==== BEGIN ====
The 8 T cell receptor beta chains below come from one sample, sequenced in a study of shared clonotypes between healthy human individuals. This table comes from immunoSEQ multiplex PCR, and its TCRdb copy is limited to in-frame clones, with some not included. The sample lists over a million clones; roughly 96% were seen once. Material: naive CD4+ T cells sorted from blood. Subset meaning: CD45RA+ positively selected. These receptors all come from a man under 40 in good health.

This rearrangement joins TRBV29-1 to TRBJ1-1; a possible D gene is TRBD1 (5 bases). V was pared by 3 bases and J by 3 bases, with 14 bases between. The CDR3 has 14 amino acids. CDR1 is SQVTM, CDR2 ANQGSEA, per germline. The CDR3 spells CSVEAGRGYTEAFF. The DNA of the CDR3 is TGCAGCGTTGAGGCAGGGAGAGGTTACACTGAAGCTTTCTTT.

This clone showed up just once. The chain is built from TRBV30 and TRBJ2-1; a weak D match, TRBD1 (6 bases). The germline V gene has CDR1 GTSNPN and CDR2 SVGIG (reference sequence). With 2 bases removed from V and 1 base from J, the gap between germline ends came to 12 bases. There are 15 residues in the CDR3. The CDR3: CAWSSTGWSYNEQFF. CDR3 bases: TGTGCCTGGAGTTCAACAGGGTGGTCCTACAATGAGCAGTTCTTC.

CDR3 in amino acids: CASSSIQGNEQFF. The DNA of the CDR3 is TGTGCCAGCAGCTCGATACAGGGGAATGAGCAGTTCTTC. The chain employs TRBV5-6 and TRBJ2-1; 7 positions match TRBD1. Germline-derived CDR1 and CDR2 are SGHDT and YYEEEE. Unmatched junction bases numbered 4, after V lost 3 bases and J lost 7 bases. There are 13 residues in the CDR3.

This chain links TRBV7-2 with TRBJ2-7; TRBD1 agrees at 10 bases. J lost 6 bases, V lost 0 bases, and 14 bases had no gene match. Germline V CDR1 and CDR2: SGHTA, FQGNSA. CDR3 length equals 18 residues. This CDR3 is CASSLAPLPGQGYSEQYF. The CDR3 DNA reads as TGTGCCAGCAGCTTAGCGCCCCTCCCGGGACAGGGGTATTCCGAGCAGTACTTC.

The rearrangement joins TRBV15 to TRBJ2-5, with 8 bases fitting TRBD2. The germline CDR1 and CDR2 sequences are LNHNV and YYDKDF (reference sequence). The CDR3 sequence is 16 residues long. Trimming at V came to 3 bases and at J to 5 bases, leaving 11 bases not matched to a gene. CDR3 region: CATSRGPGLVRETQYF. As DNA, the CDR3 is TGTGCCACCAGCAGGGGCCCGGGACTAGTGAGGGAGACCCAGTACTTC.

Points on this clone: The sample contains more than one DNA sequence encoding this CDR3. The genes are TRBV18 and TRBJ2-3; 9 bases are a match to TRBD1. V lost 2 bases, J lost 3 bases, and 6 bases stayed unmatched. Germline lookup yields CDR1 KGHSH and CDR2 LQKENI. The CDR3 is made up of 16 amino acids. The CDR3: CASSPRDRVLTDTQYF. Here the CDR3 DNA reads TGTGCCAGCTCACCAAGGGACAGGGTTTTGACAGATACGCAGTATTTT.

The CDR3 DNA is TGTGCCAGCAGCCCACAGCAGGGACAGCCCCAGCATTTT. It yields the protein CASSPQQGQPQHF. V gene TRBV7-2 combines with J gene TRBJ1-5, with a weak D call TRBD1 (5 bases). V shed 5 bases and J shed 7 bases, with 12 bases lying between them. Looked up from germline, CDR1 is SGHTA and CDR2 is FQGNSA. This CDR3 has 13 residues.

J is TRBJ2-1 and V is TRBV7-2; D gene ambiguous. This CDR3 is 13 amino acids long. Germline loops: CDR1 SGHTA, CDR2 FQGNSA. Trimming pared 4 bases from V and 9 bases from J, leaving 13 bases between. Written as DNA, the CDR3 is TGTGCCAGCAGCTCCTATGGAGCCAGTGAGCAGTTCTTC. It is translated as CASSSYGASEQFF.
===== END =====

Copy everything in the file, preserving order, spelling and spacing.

The 8 T cell receptor beta chains below come from one sample, sequenced in a study of shared clonotypes between healthy human individuals. This table comes from immunoSEQ multiplex PCR, and its TCRdb copy is limited to in-frame clones, with some not included. The sample lists over a million clones; roughly 96% were seen once. Material: naive CD4+ T cells sorted from blood. Subset meaning: CD45RA+ positively selected. These receptors all come from a man under 40 in good health.

This rearrangement joins TRBV29-1 to TRBJ1-1; a possible D gene is TRBD1 (5 bases). V was pared by 3 bases and J by 3 bases, with 14 bases between. The CDR3 has 14 amino acids. CDR1 is SQVTM, CDR2 ANQGSEA, per germline. The CDR3 spells CSVEAGRGYTEAFF. The DNA of the CDR3 is TGCAGCGTTGAGGCAGGGAGAGGTTACACTGAAGCTTTCTTT.

This clone showed up just once. The chain is built from TRBV30 and TRBJ2-1; a weak D match, TRBD1 (6 bases). The germline V gene has CDR1 GTSNPN and CDR2 SVGIG (reference sequence). With 2 bases removed from V and 1 base from J, the gap between germline ends came to 12 bases. There are 15 residues in the CDR3. The CDR3: CAWSSTGWSYNEQFF. CDR3 bases: TGTGCCTGGAGTTCAACAGGGTGGTCCTACAATGAGCAGTTCTTC.

CDR3 in amino acids: CASSSIQGNEQFF. The DNA of the CDR3 is TGTGCCAGCAGCTCGATACAGGGGAATGAGCAGTTCTTC. The chain employs TRBV5-6 and TRBJ2-1; 7 positions match TRBD1. Germline-derived CDR1 and CDR2 are SGHDT and YYEEEE. Unmatched junction bases numbered 4, after V lost 3 bases and J lost 7 bases. There are 13 residues in the CDR3.

This chain links TRBV7-2 with TRBJ2-7; TRBD1 agrees at 10 bases. J lost 6 bases, V lost 0 bases, and 14 bases had no gene match. Germline V CDR1 and CDR2: SGHTA, FQGNSA. CDR3 length equals 18 residues. This CDR3 is CASSLAPLPGQGYSEQYF. The CDR3 DNA reads as TGTGCCAGCAGCTTAGCGCCCCTCCCGGGACAGGGGTATTCCGAGCAGTACTTC.

The rearrangement joins TRBV15 to TRBJ2-5, with 8 bases fitting TRBD2. The germline CDR1 and CDR2 sequences are LNHNV and YYDKDF (reference sequence). The CDR3 sequence is 16 residues long. Trimming at V came to 3 bases and at J to 5 bases, leaving 11 bases not matched to a gene. CDR3 region: CATSRGPGLVRETQYF. As DNA, the CDR3 is TGTGCCACCAGCAGGGGCCCGGGACTAGTGAGGGAGACCCAGTACTTC.

Points on this clone: The sample contains more than one DNA sequence encoding this CDR3. The genes are TRBV18 and TRBJ2-3; 9 bases are a match to TRBD1. V lost 2 bases, J lost 3 bases, and 6 bases stayed unmatched. Germline lookup yields CDR1 KGHSH and CDR2 LQKENI. The CDR3 is made up of 16 amino acids. The CDR3: CASSPRDRVLTDTQYF. Here the CDR3 DNA reads TGTGCCAGCTCACCAAGGGACAGGGTTTTGACAGATACGCAGTATTTT.

The CDR3 DNA is TGTGCCAGCAGCCCACAGCAGGGACAGCCCCAGCATTTT. It yields the protein CASSPQQGQPQHF. V gene TRBV7-2 combines with J gene TRBJ1-5, with a weak D call TRBD1 (5 bases). V shed 5 bases and J shed 7 bases, with 12 bases lying between them. Looked up from germline, CDR1 is SGHTA and CDR2 is FQGNSA. This CDR3 has 13 residues.

J is TRBJ2-1 and V is TRBV7-2; D gene ambiguous. This CDR3 is 13 amino acids long. Germline loops: CDR1 SGHTA, CDR2 FQGNSA. Trimming pared 4 bases from V and 9 bases from J, leaving 13 bases between. Written as DNA, the CDR3 is TGTGCCAGCAGCTCCTATGGAGCCAGTGAGCAGTTCTTC. It is translated as CASSSYGASEQFF.